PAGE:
New Delhi’s air attracts international attention and vehicular pollution is seen as a critical internal source of the city’s pollution. So, can innovative policy solutions for managing congestion and promoting sustainable transportation methods help better address vehicular emissions in Delhi? To find answers to some of these questions, EPIC India collaborated with the Transport Department of the Government of Delhi to host a high-level consultation event on May 4, 2023, in New Delhi.

The high-level consultation event was flagged off by Shri Shahzad Alam, Special Commissioner, Department of Transport, GNCTD who discussed the need for evidence-backed policy interventions and invited robust solution ideas from the experts.

This was followed by the keynote speech by Professor Michael Greenstone, the Milton Friedman Professor of Economics at the University of Chicago and Director of the Energy Policy Institute at the University of Chicago (EPIC), who shared global insights on how vehicular pollution has been tackled in cities with high vehicular pollution and how Delhi can do better. He said, “We are excited to work with the Delhi government to implement new ideas and refine the existing ones for improving the transport system in the city. We are hopeful that the technical know-how that we offer can aid in devising policy improvements leading to people living longer and healthier lives.”

The next session was led by Prof. Geetam Tiwari, TRIP Chair Professor, IIT Delhi who spoke at length about the different sources of vehicular pollution in Delhi. She also highlighted the learnings from the data their team at IIT Delhi analyzed from the PUC certification database, VAHAN online portal, and an observational survey of on-road vehicles. Talking about the improvements the city has made, she added, “In Delhi, several policies have been implemented in recent years to reduce traffic emissions, including BS VI implementation, the retirement of old diesel and petrol cars, and construction of a peripheral expressway for freight vehicles.”

Highlighting the promotion of sustainable transportation and Delhi’s Electric Vehicle policy, Dimpy Suneja from RMI India talked about their work with the government to improve Delhi’s air quality by driving rapid adoption of Battery Electric Vehicles (BEVs). He also talked about the Delhi government’s commitment to work towards creating a conducive environment for EV adoption by focusing on three pillars: Battery Recycling, Skill Development, and Managed Charging.

The next session had Avinash Dubedi, Program Head for Transport Development at WRI India speaking on the importance of shifting to public transport or shared mobility. He stressed how efficient first and last-mile connectivity is key to encouraging citizens to use more public transport. Continuing the conversation on how improvements can be made, Dr Anant Sudarshan, Senior Fellow- EPIC and Associate Professor, University of Warwick suggested how changing travel behavior can reduce congestion in both urban & semi-urban parts of Delhi. He shared that given the global experience on pricing strategies; congestion pricing could be one of the ways that can help pollution management in Delhi. He also talked about how the foundations for behavioral and pricing strategies already exist in Delhi.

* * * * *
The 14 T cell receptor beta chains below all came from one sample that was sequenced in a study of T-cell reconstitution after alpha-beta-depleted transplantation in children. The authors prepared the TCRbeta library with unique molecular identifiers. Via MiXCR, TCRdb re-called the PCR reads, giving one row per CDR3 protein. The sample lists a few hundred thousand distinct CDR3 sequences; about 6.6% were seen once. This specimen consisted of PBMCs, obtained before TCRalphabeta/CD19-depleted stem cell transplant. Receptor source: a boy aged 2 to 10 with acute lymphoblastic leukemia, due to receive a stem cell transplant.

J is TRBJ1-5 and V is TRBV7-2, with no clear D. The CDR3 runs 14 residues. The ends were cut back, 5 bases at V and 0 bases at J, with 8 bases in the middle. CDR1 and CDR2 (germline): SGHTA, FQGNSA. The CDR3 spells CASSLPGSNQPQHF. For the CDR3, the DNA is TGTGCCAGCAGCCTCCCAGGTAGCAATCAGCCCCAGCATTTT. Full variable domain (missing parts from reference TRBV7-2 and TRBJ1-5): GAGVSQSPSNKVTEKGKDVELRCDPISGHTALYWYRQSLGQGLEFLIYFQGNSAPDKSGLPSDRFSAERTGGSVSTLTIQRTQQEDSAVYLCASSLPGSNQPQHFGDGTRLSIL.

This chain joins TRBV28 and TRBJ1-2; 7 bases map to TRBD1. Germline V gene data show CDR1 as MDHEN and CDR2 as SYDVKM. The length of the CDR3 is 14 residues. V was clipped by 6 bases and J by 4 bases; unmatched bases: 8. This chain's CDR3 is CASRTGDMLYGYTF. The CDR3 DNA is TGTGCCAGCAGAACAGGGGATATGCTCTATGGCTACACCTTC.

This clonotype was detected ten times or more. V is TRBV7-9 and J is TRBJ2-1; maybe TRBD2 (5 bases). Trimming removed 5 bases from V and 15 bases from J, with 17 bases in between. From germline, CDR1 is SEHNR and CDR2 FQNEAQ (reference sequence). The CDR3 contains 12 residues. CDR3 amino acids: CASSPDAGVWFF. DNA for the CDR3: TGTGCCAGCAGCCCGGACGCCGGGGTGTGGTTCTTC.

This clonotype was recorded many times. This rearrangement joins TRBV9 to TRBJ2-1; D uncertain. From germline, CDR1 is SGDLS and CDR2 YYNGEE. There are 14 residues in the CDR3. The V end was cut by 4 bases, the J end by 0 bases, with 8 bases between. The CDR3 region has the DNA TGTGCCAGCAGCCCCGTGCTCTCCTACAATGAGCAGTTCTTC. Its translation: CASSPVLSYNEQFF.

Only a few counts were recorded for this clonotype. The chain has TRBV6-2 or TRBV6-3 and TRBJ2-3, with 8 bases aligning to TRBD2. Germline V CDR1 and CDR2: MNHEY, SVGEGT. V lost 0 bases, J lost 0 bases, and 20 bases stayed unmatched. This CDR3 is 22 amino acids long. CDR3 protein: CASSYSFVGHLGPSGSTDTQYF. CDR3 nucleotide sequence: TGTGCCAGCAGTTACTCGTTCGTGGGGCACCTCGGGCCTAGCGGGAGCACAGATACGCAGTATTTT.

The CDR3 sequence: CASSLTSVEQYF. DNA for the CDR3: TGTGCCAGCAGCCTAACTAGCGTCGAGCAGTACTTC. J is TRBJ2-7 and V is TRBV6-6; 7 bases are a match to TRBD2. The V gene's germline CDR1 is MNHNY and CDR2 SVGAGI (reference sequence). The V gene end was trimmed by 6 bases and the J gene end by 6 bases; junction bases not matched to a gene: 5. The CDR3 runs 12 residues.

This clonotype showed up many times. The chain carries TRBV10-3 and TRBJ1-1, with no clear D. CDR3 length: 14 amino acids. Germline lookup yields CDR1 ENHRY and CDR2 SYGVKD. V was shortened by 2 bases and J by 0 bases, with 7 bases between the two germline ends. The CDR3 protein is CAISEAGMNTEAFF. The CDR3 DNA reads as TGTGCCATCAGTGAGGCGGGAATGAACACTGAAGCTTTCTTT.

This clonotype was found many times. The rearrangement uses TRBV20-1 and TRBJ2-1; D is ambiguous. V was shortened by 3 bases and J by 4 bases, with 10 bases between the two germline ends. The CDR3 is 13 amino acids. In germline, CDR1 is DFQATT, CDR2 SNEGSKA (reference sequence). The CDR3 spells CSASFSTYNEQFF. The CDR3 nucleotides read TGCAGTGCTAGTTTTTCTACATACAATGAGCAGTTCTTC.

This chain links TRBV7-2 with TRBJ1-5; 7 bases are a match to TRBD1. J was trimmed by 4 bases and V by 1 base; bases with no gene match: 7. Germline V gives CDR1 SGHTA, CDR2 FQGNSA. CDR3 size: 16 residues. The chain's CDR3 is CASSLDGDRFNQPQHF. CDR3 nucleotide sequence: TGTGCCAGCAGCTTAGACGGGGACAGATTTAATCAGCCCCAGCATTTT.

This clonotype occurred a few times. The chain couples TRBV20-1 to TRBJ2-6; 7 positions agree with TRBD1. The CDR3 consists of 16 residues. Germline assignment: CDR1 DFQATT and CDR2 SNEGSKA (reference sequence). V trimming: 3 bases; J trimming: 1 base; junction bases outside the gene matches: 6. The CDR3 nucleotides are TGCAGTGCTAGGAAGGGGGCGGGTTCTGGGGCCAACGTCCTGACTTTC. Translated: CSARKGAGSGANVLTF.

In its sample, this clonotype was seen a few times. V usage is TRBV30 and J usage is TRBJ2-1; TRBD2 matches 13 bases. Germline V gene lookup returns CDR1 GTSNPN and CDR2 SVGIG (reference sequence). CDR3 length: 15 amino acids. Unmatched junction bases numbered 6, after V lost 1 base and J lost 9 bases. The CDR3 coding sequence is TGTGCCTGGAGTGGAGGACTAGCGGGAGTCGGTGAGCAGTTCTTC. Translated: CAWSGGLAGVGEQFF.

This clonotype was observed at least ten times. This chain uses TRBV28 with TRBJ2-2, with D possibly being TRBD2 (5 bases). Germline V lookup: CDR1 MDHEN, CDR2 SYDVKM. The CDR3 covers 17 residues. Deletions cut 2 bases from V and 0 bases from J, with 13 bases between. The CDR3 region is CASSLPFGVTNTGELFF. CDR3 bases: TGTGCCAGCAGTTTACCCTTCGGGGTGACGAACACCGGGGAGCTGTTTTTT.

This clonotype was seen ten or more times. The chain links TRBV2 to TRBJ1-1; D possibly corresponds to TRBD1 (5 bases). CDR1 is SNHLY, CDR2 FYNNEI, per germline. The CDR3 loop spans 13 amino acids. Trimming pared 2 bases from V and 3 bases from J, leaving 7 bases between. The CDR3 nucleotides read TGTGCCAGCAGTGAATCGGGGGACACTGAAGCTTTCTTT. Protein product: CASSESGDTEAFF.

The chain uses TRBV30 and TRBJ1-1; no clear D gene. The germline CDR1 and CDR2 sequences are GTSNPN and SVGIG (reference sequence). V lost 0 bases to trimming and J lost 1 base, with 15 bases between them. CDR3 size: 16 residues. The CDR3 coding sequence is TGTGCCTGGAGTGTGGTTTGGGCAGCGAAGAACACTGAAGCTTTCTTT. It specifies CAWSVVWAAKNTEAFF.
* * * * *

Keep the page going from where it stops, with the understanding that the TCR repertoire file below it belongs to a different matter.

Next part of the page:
The knowledge-sharing session from the experts was followed by a panel discussion that centred around the necessity for fresh approaches in areas such as the evaluation of vehicular pollution, management of on-road emissions, and the implementation of net-zero measures in the transportation sector. The discussion also considered the efficacy of citizen involvement in promoting cleaner mobility and the use of public transportation. The session was moderated by Shipra Misra, who is the CEO of DRIIV and holds a position in the PSA office of the Government of India. Participating in the panel were Shri Ashish Kundra, who is the Principal Secretary of the Transport Department of GNCTD; Prof. Michael Greenstone, the Milton Friedman Professor of Economics at the University of Chicago, as well as the Director of the Energy Policy Institute at the University of Chicago (EPIC); and Mr. Amit Bhatt, the Managing Director of ICCT.

The discussion that followed after individual presentations and panel discussion clearly highlighted the increased need of accurate data for understanding travel behaviour, need of clean mobility services, improved usage of public transport and the importance of testing new ideas and rigorously evaluating their progress and outcome so that effective, policies are written and implemented based on the evidence. The event that was attended by more than 40 participants representing different stakeholder groups from leading NGOs, Thinks Tanks, and Research groups among others concluded with the message that an integrated and inclusive approach that is driven by evidence is key to combat vehicular pollution in the NCT of Delhi.